Artists and industry insiders’ favourite Leeds Festival memories

On the dawn of Leeds Festival 2014, we thought we would share with you some Leeds Festival memories from the minds of the artists and industry who love it so deeply…

Leeds Festival, what is there to say? An occasion once as hotly anticipated as Christmas, only more boozy. I’m getting a bit long in the tooth for four nights of tent-based debauchery but for many years it was our Summer beano for a bunch of us, and I dare say it still is.

Some of the bits that have somehow managed to stay wedged in my memory banks include the conga around the crowd on the main stage in 2002, coming across a very wet and very annoyed Harry Gration (legendary Yorkshire news presenter) on the first day in 2010 and somehow managing to pull off the best blag of my life, doing Robochrist to a packed tent in 2004.

Granted, that was the only time it rained all weekend, but I’d like to think the festival gods were on my side. Leeds Festival is a rite of passage for many; may there be rock, sun, beer and bad snogging. – Chris Catalyst, Guitarist, Sisters of Mercy and Eureka Machines

I’ve been to about 10 Leeds Festivals now, both as a fan and a photographer. I think my fondest memory is that of friends, be they in bands or just mates hanging out. Leeds festival seems to bring everyone together for one big party.

The camaraderie is wonderful. I once got asked to shoot a portrait of Metallica for the NME at Leeds festival. I was really nervous and had spent all day fine-tuning my settings. Once inside their dressing room, from my first shot to the last was only 47 seconds! The actual show was amazing for me though, as I got the chance to shoot them on stage. Lars gave me one of the most memorable live photos I’ve ever taken by coming back on stage for the encore, walking to his drums, turning around and spraying beer from his mouth right at the camera! – Danny North, Music Photographer and contributor to Q, Kerrang, NME and more

I owe the Leeds Festival so much. It has served as a musical right of passage for me and every kid in Yorkshire who ever picked up a guitar. I first went when I was eighteen and the festival was still held at Temple Newsham, less than ten minutes drive from my house.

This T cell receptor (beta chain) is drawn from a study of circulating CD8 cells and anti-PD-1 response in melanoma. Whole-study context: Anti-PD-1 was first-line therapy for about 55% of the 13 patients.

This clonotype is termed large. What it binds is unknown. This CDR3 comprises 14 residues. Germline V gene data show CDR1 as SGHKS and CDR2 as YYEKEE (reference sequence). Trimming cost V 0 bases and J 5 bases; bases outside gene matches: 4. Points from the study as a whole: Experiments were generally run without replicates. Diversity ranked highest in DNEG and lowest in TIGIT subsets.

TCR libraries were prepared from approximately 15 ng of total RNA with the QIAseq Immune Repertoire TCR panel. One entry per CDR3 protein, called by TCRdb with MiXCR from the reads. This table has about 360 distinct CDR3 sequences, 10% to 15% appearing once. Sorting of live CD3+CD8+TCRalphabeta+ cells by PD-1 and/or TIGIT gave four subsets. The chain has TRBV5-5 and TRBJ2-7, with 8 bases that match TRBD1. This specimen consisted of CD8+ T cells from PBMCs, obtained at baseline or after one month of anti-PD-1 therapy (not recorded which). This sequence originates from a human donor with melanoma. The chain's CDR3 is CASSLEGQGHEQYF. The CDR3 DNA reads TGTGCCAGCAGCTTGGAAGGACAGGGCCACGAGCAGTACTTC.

The whole thing blew me away. First of all the sheer scale and atmosphere was unlike anything I had ever seen. Secondly as a weird bunch of kids from Rothwell who loved the Beatles and played guitar in their bedrooms as opposed to going to clubs in FCUK t-shirts, it was a revelation to meet so many like-minded people. Turns out we weren’t the only Strokes fans in the village!

Then there’s the music – so many bands I never thought I’d see, in such little time and this close to my house. I couldn’t believe it. After going to our first Leeds Festival me and my four best friends knew unequivocally that being in a band was what we wanted to do with our lives. We had to get on that stage at Leeds Festival.

The first time we played the it, at Bramham in 2006, it was the fulfilment of that dream and we have gone on to play every stage throughout the years. Now every year I turn up at Bramham and see groups of young kids excitedly running from stage to stage and it reminds me of Ry, Matt, Oli, Jimmi and I doing the exact same thing what feels like yesterday and a million years ago.

It makes me immensely proud to know we made it onto the Leeds Festival stage and above everything else we have done as a band, I think that achievement would make the younger versions of us the happiest. – Dave Best, Bass Guitar, The Pigeon Detectives

My one and only crowd surf to date came at Leeds Festival, so it’ll always hold a special place in my heart. It was 2008, MGMT were tearing through ‘Kids’ in a packed NME/Radio 1 tent, and it just felt right to get some air. Landing the other side of the barrier shortly afterwards and looking back into an ecstatic, sweaty and ravenous pit… that, for me, is Leeds summed up. – Rob Webb, Writer, NME

We played in public for the first time at the ‘rock up and play’ stage that used exist. By the time we’d plucked up the courage to play the fragile equipment supplied was nearly broken. And by end of our set we’d finished the job. So it’ll always have a special place in our hearts as the first outing for what became Sky Larkin. – Katie and Nestor, Sky Larkin

Crazy to think that in 2014 I will have been fortunate enough to have been able to attend my “local” Leeds Festival annually for the past 15 years! It used to be such an aspiration to have bands perform at the event and such an out there idea, let alone have bands perform at a plethora of events all over the country.

Having seen the site move and evolve to what it is today is incredible to have in our fair city. The inclusion of the BBC Introducing stage has to be a real crowning moment and seeing bands I have worked with or been close to in some way shape or form such as Blacklisters, Hawk Eyes and These Monsters really stamp their mark on the festival has to be my best memory of the festival as a whole.

The future headliners are in these line-ups somewhere, so make sure you check the stage out! – Tom Bellhouse, Tone Management

As you can see from these memories, the Leeds music scene is like one big family, and the festival is its annual party. Some of the best times of my early twenties have been at Leeds Festival.

My favourite memory was playing the BBC introducing stage in 2007. The crowd were amazing. I felt like I had a connection and common ground with everyone there. Festivals are meant to be about celebration, and Leeds festival truly fulfils that for me. You can’t help but get that feeling of ‘we’re all in it together, let’s ‘ave it Leeds.’

Leeds & Reading 2015 is now on sale. Grab your tickets here.